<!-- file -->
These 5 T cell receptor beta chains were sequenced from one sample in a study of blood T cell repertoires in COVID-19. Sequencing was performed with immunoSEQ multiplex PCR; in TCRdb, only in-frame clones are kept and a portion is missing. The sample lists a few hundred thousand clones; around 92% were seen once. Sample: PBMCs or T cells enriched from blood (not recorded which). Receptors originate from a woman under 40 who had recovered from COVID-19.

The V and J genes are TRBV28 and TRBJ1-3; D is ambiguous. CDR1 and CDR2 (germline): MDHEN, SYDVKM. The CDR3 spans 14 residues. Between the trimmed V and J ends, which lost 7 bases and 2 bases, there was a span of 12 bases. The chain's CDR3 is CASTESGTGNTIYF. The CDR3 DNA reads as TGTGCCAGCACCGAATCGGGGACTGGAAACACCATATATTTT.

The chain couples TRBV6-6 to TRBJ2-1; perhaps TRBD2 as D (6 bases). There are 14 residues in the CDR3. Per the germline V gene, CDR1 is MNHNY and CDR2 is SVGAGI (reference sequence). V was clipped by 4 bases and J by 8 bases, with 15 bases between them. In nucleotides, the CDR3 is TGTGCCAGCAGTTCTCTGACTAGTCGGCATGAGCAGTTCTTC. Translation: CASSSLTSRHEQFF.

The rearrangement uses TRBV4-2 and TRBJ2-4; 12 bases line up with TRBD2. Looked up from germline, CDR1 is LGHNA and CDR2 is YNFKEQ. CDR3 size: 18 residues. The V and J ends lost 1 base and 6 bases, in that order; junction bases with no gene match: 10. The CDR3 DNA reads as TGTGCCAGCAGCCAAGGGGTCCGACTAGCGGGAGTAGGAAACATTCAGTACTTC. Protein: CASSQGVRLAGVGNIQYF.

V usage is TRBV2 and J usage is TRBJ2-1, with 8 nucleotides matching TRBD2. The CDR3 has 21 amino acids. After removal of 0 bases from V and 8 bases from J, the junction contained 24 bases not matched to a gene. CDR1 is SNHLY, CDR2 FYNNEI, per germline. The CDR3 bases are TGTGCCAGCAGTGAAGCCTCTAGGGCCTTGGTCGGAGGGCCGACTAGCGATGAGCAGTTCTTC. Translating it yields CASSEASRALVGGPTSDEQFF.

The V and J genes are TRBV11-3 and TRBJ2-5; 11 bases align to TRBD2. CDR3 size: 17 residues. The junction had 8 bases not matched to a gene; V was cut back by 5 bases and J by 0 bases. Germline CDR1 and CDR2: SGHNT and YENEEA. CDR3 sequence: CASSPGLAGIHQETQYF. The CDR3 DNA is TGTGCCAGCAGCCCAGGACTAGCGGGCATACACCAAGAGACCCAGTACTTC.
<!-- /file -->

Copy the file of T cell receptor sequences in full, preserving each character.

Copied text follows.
These 5 T cell receptor beta chains were sequenced from one sample in a study of blood T cell repertoires in COVID-19. Sequencing was performed with immunoSEQ multiplex PCR; in TCRdb, only in-frame clones are kept and a portion is missing. The sample lists a few hundred thousand clones; around 92% were seen once. Sample: PBMCs or T cells enriched from blood (not recorded which). Receptors originate from a woman under 40 who had recovered from COVID-19.

The V and J genes are TRBV28 and TRBJ1-3; D is ambiguous. CDR1 and CDR2 (germline): MDHEN, SYDVKM. The CDR3 spans 14 residues. Between the trimmed V and J ends, which lost 7 bases and 2 bases, there was a span of 12 bases. The chain's CDR3 is CASTESGTGNTIYF. The CDR3 DNA reads as TGTGCCAGCACCGAATCGGGGACTGGAAACACCATATATTTT.

The chain couples TRBV6-6 to TRBJ2-1; perhaps TRBD2 as D (6 bases). There are 14 residues in the CDR3. Per the germline V gene, CDR1 is MNHNY and CDR2 is SVGAGI (reference sequence). V was clipped by 4 bases and J by 8 bases, with 15 bases between them. In nucleotides, the CDR3 is TGTGCCAGCAGTTCTCTGACTAGTCGGCATGAGCAGTTCTTC. Translation: CASSSLTSRHEQFF.

The rearrangement uses TRBV4-2 and TRBJ2-4; 12 bases line up with TRBD2. Looked up from germline, CDR1 is LGHNA and CDR2 is YNFKEQ. CDR3 size: 18 residues. The V and J ends lost 1 base and 6 bases, in that order; junction bases with no gene match: 10. The CDR3 DNA reads as TGTGCCAGCAGCCAAGGGGTCCGACTAGCGGGAGTAGGAAACATTCAGTACTTC. Protein: CASSQGVRLAGVGNIQYF.

V usage is TRBV2 and J usage is TRBJ2-1, with 8 nucleotides matching TRBD2. The CDR3 has 21 amino acids. After removal of 0 bases from V and 8 bases from J, the junction contained 24 bases not matched to a gene. CDR1 is SNHLY, CDR2 FYNNEI, per germline. The CDR3 bases are TGTGCCAGCAGTGAAGCCTCTAGGGCCTTGGTCGGAGGGCCGACTAGCGATGAGCAGTTCTTC. Translating it yields CASSEASRALVGGPTSDEQFF.

The V and J genes are TRBV11-3 and TRBJ2-5; 11 bases align to TRBD2. CDR3 size: 17 residues. The junction had 8 bases not matched to a gene; V was cut back by 5 bases and J by 0 bases. Germline CDR1 and CDR2: SGHNT and YENEEA. CDR3 sequence: CASSPGLAGIHQETQYF. The CDR3 DNA is TGTGCCAGCAGCCCAGGACTAGCGGGCATACACCAAGAGACCCAGTACTTC.